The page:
• April 18, 2024

Study: Sin Taxes May Boost Unrelated Fraud

 Study: Sin Taxes May Boost Unrelated Fraud
Photo: Fernando

Taxpayers targeted by hikes in “sin taxes,” such as those imposed on cigarettes may be more likely to defraud other individuals in unrelated transactions, according to a recent study published by SSRN.

The researchers propose two reasons why affected taxpayers might commit more fraud following a sin tax hike. First, tax increases can reduce the buying power of targeted taxpayers. This reduction in purchasing power could increase the value of additional income to affected taxpayers and, accordingly, their incentive to commit fraud.

Second, being treated unfairly makes cheating behavior easier to rationalize, even when the potential victims of fraud are not responsible for the taxpayer’s unfair treatment. Surveys consistently report that affected taxpayers view sin tax hikes as unfair, which suggests that they may find it easier to rationalize defrauding others in the aftermath of sin tax hikes.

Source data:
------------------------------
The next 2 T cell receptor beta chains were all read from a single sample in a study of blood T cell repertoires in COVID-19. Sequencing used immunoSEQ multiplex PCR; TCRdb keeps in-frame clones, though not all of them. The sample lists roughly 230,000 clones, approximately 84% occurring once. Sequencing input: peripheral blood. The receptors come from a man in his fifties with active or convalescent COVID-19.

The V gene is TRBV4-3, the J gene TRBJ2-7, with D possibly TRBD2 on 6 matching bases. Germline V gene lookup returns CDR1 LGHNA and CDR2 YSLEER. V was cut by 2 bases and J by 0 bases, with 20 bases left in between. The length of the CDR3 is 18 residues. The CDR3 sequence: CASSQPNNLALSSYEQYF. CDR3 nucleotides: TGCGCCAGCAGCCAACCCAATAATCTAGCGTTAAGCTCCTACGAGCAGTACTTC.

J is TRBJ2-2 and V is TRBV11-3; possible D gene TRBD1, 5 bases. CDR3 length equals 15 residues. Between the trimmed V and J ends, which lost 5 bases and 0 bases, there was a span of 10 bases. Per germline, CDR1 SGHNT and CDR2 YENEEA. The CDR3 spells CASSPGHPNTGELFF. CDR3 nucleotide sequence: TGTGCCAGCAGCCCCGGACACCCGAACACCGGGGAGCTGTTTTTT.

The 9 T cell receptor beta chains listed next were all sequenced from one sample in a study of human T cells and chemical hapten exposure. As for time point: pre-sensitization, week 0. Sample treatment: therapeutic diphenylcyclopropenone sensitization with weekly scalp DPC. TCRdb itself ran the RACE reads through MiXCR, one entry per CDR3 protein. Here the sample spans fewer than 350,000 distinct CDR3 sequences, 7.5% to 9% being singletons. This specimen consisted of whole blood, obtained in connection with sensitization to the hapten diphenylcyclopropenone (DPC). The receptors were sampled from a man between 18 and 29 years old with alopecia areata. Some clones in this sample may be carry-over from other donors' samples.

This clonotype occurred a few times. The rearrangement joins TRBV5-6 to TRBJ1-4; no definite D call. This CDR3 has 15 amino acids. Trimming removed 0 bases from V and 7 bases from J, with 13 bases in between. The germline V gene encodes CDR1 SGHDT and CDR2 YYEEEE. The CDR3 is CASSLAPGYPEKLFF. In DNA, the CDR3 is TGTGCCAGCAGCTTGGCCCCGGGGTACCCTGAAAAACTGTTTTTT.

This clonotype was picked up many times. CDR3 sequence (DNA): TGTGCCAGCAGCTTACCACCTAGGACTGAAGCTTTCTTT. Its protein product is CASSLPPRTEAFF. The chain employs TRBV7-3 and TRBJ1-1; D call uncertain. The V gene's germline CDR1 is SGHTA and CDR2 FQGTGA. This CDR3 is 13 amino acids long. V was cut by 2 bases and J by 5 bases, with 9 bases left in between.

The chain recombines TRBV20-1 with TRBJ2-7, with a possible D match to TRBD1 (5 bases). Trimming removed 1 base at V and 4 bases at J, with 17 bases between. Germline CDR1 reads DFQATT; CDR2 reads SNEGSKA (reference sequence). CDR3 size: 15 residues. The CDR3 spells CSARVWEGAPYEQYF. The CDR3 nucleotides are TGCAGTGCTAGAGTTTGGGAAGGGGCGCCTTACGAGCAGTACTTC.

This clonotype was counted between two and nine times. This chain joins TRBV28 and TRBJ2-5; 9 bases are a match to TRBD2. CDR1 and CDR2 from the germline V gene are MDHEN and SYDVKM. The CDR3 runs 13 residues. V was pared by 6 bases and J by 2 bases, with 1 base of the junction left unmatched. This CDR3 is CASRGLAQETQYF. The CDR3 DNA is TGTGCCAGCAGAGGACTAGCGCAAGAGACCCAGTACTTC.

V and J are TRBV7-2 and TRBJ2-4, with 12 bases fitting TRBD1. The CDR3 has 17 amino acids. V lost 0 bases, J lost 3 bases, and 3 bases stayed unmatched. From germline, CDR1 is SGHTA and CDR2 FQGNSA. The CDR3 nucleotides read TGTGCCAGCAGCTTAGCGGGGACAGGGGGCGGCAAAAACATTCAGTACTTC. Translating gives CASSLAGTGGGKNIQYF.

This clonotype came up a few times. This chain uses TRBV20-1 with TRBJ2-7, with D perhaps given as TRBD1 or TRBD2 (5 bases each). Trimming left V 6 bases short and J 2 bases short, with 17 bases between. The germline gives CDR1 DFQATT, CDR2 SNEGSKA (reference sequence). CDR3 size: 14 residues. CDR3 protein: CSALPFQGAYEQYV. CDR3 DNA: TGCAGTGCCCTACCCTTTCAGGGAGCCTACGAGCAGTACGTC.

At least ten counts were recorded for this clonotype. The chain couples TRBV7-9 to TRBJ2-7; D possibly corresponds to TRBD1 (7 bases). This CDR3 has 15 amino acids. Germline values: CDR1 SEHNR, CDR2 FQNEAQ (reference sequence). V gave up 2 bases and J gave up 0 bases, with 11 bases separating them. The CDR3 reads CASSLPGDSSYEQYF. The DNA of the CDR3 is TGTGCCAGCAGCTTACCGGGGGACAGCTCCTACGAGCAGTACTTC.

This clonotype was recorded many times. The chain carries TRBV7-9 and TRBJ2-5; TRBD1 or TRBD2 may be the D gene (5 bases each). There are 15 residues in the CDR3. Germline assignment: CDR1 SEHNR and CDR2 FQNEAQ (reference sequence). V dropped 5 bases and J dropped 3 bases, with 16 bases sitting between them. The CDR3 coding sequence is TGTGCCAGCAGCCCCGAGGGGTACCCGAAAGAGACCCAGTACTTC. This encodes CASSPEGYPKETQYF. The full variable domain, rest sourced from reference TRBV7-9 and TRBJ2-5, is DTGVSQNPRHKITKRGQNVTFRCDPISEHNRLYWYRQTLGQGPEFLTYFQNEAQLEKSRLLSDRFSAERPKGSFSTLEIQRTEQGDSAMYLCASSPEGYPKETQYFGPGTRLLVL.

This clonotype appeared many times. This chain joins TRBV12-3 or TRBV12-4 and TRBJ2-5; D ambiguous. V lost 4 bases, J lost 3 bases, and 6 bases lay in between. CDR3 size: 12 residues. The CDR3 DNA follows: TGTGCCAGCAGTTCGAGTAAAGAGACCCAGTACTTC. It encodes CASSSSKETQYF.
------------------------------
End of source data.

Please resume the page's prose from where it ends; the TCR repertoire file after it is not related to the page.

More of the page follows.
The researchers tested the relation between sin tax increases and fraud using data from New York City tax rides. They found that taxi drivers who both smoke and had low earnings in the recent past are even more likely to increase their level of fraud following the tax hike. Given the modest earnings of most taxi drivers, they likely notice their increased costs from a cigarette tax hike. The pain from the tax increase is probably felt even more keenly by taxi drivers with low earnings in the recent past. As a result, these drivers commit more fraud.

According to the researchers the findings suggest that some types of tax hikes can have negative fallout that stretches beyond the taxpayer in person.